New efforts instituted to increase enrollment

The four-year trend of increasing enrollments came to a halt last fall.
YOUNGSTOWN -- Officials at Youngstown State University are launching a renewed effort to get enrollment numbers growing again.
The university had experienced four years of continuously growing fall student enrollments, peaking at 13,101 in the fall of 2004.
The numbers had been expected to continue to grow in fall 2005, but the trend stopped when enrollment reached only 12,812, a decline of 2.2 percent.
August 2005 strikes by both the faculty and classified employee unions at the university might have been a contributing factor, officials say, as some students could have chosen to go elsewhere rather than risk losing part of a school year because of a strike.
As it turned out, both strikes ended just as classes were to begin, and no classroom time was lost.
Making a push
Dr. Cynthia Andersen, vice president for student affairs, told the YSU Board of Trustees last week that the Office of Admissions has new initiatives to spur enrollment.
YSU representatives have been visiting high schools in the region offering a Conditional Application Program, which allows prospective students to enroll with the understanding that their final acceptance will be based primarily on their final high school transcripts.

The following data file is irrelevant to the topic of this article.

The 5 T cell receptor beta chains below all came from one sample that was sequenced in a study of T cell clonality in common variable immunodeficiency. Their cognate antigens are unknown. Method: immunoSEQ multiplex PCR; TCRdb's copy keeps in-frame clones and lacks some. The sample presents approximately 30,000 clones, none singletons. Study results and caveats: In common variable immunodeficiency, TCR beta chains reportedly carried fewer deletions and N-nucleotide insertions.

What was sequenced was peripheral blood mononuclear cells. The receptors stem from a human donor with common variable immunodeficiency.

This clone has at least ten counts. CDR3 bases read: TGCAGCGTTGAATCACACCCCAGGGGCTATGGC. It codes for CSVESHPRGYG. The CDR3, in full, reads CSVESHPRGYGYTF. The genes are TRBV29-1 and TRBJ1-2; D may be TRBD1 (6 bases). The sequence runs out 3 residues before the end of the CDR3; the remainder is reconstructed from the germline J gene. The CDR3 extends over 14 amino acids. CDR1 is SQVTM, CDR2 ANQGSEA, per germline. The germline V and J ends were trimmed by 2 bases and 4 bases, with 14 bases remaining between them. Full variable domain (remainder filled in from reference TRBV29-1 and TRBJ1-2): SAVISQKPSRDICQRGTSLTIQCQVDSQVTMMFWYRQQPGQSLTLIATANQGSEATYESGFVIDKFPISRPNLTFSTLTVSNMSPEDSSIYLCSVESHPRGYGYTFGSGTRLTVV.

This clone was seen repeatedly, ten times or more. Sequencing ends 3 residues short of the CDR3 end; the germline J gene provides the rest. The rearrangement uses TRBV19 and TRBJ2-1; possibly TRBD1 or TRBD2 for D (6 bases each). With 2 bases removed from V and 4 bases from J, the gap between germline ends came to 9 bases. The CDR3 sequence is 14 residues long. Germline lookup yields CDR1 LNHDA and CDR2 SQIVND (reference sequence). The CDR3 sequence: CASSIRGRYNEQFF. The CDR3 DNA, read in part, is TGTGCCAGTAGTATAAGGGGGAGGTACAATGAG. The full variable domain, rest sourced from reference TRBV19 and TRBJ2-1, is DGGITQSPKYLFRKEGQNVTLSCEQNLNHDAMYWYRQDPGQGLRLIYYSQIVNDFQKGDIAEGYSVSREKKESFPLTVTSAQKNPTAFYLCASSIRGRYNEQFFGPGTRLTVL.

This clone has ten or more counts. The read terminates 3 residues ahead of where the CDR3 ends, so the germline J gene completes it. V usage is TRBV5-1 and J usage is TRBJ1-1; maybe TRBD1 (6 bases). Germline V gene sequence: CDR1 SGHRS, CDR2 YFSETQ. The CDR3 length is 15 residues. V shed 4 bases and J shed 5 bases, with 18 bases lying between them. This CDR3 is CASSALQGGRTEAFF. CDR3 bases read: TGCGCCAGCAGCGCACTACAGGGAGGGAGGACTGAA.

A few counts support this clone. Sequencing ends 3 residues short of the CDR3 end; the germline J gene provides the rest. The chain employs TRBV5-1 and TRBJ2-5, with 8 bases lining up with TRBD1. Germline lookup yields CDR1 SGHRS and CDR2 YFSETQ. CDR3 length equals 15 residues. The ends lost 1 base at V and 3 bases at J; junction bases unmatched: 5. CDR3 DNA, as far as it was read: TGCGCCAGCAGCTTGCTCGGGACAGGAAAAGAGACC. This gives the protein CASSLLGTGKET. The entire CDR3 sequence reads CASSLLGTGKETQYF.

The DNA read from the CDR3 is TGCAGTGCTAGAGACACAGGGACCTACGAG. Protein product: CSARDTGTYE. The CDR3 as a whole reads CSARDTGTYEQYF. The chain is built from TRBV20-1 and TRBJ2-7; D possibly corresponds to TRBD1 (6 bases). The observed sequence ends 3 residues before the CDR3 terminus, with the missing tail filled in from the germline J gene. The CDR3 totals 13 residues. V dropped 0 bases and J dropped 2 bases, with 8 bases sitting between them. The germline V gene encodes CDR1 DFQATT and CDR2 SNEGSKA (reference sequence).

The university also held a "Red, White and You Day" in February, bringing prospective students to campus to show them what YSU has to offer.
Additionally, telephone calls are being made to all students who have previously sent in incomplete applications, offering assistance in completing those forms.
The admissions office is also following up with students who sent their ACT scores to YSU but didn't file an enrollment application, Anderson said, noting there are about 2,500 students in that category.
The admissions office will also buy the names of the February and April 2006 ACT test takers to contact with the intent of providing them with information about YSU.
The Office of Financial Aid and Scholarships is also involved, Anderson said, contacting prospective students about scholarship possibilities and financial aid offers.
Mixed outlook
Early indicators for the fall 2006 enrollment are mixed, said Dr. Thomas Maraffa, special assistant to the president and coordinator of the university's enrollment management plan.
YSU draws its primary enrollment numbers from the Mahoning, Trumbull and Columbiana counties area, and this spring's high school graduation class from the three counties is up 400 over a year ago, Maraffa said.
YSU typically enrolls 18 percent of that graduating class, so that means the university can potentially expect up to 70-75 more freshmen from that group this fall, he said. About 10 percent of YSU's total enrollment in any given term is made up of new graduates from the tri-county area, he said.
However, spring 2006 enrollment, at 12,192, is down 181 from a year ago, which means 181 students aren't continuing their education at YSU right now and there's no guarantee they will be back in the fall, Maraffa said.

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